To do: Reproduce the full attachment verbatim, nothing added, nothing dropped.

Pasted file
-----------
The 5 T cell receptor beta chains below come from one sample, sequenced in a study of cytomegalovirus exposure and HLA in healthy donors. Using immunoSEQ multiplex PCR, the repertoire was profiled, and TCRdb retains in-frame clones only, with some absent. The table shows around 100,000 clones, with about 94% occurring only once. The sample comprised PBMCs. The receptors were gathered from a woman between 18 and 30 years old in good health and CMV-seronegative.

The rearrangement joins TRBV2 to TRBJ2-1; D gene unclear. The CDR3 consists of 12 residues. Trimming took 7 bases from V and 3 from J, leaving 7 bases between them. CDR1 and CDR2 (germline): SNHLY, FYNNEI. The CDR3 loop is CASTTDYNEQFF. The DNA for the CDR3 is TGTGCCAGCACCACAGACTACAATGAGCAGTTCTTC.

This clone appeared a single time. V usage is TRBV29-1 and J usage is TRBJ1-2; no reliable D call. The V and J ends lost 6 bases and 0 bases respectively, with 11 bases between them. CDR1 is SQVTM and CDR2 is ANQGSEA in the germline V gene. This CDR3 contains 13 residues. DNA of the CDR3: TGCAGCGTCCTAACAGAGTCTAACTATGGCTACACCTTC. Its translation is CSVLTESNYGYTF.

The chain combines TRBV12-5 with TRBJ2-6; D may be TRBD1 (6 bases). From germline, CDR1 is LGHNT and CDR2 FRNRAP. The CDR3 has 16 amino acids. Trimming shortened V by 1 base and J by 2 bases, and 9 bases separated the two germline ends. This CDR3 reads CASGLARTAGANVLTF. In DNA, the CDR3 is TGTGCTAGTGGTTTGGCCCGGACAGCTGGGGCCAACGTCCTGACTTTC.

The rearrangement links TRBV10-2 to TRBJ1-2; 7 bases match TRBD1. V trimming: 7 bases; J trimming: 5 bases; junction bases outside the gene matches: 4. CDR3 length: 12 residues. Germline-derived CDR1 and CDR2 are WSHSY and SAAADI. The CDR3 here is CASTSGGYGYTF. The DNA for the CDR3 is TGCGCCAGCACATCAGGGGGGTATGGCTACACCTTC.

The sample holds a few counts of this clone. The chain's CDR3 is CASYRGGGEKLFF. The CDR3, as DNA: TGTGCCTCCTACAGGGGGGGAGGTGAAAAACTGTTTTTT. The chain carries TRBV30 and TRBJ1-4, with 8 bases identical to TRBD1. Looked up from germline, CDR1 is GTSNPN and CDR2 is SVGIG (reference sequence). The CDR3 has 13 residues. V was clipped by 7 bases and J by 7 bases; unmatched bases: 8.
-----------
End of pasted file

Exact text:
The 5 T cell receptor beta chains below come from one sample, sequenced in a study of cytomegalovirus exposure and HLA in healthy donors. Using immunoSEQ multiplex PCR, the repertoire was profiled, and TCRdb retains in-frame clones only, with some absent. The table shows around 100,000 clones, with about 94% occurring only once. The sample comprised PBMCs. The receptors were gathered from a woman between 18 and 30 years old in good health and CMV-seronegative.

The rearrangement joins TRBV2 to TRBJ2-1; D gene unclear. The CDR3 consists of 12 residues. Trimming took 7 bases from V and 3 from J, leaving 7 bases between them. CDR1 and CDR2 (germline): SNHLY, FYNNEI. The CDR3 loop is CASTTDYNEQFF. The DNA for the CDR3 is TGTGCCAGCACCACAGACTACAATGAGCAGTTCTTC.

This clone appeared a single time. V usage is TRBV29-1 and J usage is TRBJ1-2; no reliable D call. The V and J ends lost 6 bases and 0 bases respectively, with 11 bases between them. CDR1 is SQVTM and CDR2 is ANQGSEA in the germline V gene. This CDR3 contains 13 residues. DNA of the CDR3: TGCAGCGTCCTAACAGAGTCTAACTATGGCTACACCTTC. Its translation is CSVLTESNYGYTF.

The chain combines TRBV12-5 with TRBJ2-6; D may be TRBD1 (6 bases). From germline, CDR1 is LGHNT and CDR2 FRNRAP. The CDR3 has 16 amino acids. Trimming shortened V by 1 base and J by 2 bases, and 9 bases separated the two germline ends. This CDR3 reads CASGLARTAGANVLTF. In DNA, the CDR3 is TGTGCTAGTGGTTTGGCCCGGACAGCTGGGGCCAACGTCCTGACTTTC.

The rearrangement links TRBV10-2 to TRBJ1-2; 7 bases match TRBD1. V trimming: 7 bases; J trimming: 5 bases; junction bases outside the gene matches: 4. CDR3 length: 12 residues. Germline-derived CDR1 and CDR2 are WSHSY and SAAADI. The CDR3 here is CASTSGGYGYTF. The DNA for the CDR3 is TGCGCCAGCACATCAGGGGGGTATGGCTACACCTTC.

The sample holds a few counts of this clone. The chain's CDR3 is CASYRGGGEKLFF. The CDR3, as DNA: TGTGCCTCCTACAGGGGGGGAGGTGAAAAACTGTTTTTT. The chain carries TRBV30 and TRBJ1-4, with 8 bases identical to TRBD1. Looked up from germline, CDR1 is GTSNPN and CDR2 is SVGIG (reference sequence). The CDR3 has 13 residues. V was clipped by 7 bases and J by 7 bases; unmatched bases: 8.